By Gayle Laakmann McDowell, author of The Google Resume

NEW YORK ( CNBC) -- Walking through the halls at Google ( GOOG), one can feel the allure. Free food and drinks. Onsite luxury gyms. Adorable pups seated next to their owner's desk. Walls painted with splashes of Google's iconic red, blue, yellow and green. Geeks and non-geeks alike crave this culture -- to say nothing of the financial perks.

Getting through the doors, unfortunately, seems insurmountable. Hoards of candidates submit resumes each year, with only a small fraction getting an interview. The online application system -- or, as it's more appropriately nicknamed, "The Black Hole" -- is littered with so many resumes that even a top candidate would struggle to stand out.

So how do you get a company to even notice your resume? Here are a few suggestions on how to reach One Microsoft Way, One Infinite Loop or wherever you'd like to go.
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An internal referral is immensely powerful in landing an interview, but you don't need to actually know someone on the inside. In fact, most candidates land their jobs through second or third degree connections rather than first. But what do you do when you reach a dead-end there? You find people at the company.

Finding Internal People: While recruiters may be sent resumes every day, other employees see them much less frequently. Track down an employee who might be interested in a specific skill you possess. If they think you're a good fit for their team, they'll connect you with an appropriate recruiter. Conference websites, LinkedIn profiles, blog posts and Twitter feeds are all good places to search.

Finding Recruiters: Here's a dirty little trick. It turns out that many recruiters have their email addresses publicly exposed somewhere on the web. Doing a web search can often turn up recruiters at your dream company.


I answered my cell phone one day at Google to a recruiter trying to sell me on a new job. Such calls came frequently, though let's just say this position was a uniquely good fit. I explained to the recruiter that I would unfortunately have to decline her invitation. "See, there's just one little issue," I told her, "I already work for your company."

Despite the frequency with which I was contacted, some other teammates of mine rarely received such calls. Was I smarter or more talented? Not exactly. I was simply more discoverable.

It turns out that recruiters are almost as eager to talk to you as you are to talk to them, so you just need to make yourself discoverable. These strategies below will work well:

Online Portfolio/Website: Starting a website to showcase your experience can be a fantastic way to get on a company's radar as recruiters crawl the web looking for candidates. And, when you do finally land an interview, your online portfolio will add greater depth and dimensions to the points on your resume.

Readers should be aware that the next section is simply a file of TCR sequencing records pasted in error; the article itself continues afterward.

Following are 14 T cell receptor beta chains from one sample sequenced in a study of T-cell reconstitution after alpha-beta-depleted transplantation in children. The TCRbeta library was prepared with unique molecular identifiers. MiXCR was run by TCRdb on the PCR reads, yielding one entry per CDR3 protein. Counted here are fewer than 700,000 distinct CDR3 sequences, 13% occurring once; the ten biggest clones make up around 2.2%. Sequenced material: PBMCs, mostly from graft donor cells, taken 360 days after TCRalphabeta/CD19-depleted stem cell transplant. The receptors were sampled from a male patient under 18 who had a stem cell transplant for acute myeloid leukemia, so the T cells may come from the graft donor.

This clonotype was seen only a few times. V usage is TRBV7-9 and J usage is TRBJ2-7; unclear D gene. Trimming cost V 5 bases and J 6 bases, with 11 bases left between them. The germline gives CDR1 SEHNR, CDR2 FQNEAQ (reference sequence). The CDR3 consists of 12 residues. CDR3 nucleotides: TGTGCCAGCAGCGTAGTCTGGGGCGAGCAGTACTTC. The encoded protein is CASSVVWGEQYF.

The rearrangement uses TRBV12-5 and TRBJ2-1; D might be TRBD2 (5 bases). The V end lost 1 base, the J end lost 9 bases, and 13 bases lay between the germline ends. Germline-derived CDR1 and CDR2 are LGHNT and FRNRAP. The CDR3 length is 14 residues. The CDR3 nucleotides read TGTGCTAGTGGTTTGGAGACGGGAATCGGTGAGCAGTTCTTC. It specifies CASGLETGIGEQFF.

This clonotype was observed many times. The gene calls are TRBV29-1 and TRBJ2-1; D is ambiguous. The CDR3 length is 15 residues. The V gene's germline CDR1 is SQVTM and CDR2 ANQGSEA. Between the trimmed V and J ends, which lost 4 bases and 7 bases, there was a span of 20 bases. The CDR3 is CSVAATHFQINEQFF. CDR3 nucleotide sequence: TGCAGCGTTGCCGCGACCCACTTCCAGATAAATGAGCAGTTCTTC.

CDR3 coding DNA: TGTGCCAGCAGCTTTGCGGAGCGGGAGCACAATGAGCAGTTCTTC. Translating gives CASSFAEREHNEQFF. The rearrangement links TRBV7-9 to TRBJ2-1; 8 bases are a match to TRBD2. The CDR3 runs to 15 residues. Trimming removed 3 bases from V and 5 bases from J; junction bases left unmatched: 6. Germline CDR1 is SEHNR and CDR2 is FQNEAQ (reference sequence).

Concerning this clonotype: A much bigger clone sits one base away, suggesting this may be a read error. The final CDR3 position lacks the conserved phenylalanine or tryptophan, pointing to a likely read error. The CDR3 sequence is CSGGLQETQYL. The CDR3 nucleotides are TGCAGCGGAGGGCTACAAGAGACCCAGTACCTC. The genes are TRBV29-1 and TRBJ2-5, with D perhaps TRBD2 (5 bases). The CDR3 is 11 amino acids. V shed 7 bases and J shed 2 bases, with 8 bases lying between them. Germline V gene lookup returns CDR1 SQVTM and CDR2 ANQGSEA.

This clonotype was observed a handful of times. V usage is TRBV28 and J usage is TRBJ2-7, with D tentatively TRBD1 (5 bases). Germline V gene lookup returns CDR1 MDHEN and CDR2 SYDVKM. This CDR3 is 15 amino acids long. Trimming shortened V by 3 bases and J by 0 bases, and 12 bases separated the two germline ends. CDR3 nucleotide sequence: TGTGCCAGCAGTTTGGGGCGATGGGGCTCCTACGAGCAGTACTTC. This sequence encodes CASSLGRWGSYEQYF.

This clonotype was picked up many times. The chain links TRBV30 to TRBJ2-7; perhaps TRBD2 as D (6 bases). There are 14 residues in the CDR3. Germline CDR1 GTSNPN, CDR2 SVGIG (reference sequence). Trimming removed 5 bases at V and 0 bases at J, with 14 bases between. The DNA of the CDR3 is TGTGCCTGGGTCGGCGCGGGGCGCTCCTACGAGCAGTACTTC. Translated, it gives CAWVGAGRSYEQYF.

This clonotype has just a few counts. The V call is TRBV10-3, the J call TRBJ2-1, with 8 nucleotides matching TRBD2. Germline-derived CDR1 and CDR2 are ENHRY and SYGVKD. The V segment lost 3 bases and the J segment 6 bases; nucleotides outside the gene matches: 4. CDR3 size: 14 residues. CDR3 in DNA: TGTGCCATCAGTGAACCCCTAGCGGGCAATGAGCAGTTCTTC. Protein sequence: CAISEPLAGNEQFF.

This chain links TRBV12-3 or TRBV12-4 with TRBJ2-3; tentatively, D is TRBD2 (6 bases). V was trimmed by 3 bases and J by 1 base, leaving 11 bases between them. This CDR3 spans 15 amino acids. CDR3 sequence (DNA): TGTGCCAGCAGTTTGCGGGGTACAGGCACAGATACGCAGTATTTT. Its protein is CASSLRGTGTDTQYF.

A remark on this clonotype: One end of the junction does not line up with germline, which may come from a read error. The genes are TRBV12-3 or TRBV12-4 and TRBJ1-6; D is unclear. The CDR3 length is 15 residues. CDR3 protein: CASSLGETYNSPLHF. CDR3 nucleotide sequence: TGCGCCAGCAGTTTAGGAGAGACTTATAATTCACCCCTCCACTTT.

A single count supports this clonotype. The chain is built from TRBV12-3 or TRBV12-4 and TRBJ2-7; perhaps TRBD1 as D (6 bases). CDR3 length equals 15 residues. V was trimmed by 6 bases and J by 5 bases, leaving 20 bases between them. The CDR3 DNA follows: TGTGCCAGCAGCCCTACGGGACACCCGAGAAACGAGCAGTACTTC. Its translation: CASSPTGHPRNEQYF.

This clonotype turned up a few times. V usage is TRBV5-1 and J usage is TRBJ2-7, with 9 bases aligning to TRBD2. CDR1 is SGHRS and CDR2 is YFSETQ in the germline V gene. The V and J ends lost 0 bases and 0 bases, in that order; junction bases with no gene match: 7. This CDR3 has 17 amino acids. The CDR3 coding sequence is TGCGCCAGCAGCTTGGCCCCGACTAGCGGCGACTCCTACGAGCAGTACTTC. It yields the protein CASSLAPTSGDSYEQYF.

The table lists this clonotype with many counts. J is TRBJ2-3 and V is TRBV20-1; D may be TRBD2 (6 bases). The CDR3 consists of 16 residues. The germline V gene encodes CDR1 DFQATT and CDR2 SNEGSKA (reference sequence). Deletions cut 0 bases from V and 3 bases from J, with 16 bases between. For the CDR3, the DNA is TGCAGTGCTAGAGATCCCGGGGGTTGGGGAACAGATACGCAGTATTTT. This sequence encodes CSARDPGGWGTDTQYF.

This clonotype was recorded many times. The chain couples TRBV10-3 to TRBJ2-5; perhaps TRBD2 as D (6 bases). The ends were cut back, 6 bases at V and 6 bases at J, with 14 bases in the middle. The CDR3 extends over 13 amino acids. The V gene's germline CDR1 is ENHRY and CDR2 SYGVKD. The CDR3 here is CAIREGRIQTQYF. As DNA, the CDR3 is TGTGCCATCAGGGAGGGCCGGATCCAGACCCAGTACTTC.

Related Forums, Websites and Conferences: If a website, blog or conference attracts those in your field, it will also attract recruiters. Get active there: comment on relevant items, post new content and engage other users. If you leave a trail back to your website, you'll make it easy for recruiters to reach out. And the best part? They'll know that you're good from what you've posted.


If the above avenues don't work, it may be that you lack the appropriate skills or background to land an interview. In this case, you may need to find what we call the "side door." This is explained in the following excerpt from The Google Resume:

"How do you get into Google? Work for Microsoft (MSFT)," Jason, a Microsoft Program Manager, jokes. As much as this comment may have been said in jest, it has some truth to it. The best way into company or role may be an indirect path.

In addition to joining one company so that you can eventually transfer to another, you may want to consider joining your dream company in a less-than-dream job. Technical recruiter Barry Kwok points out that a role like an Office Manager at a start-up can be an easier avenue into the tech world for those who lack specific qualifications.

"At a start-up, office managers do everything under the sun," Kwok explains. "As the company grows, you can begin to specialize in an area like HR. Couple that with an additional night course or two in HR, and all of a sudden you're the perfect candidate for a full-time HR position."

Contract roles can transition into full-time roles, program managers can move into marketing, and start-up employees can pivot to major companies. Being flexible with what jobs you'll take, and being creative in pursuing them, is the key to landing jobs with the major tech companies.

-- Written by Gayle Laakmann McDowell for CNBC.
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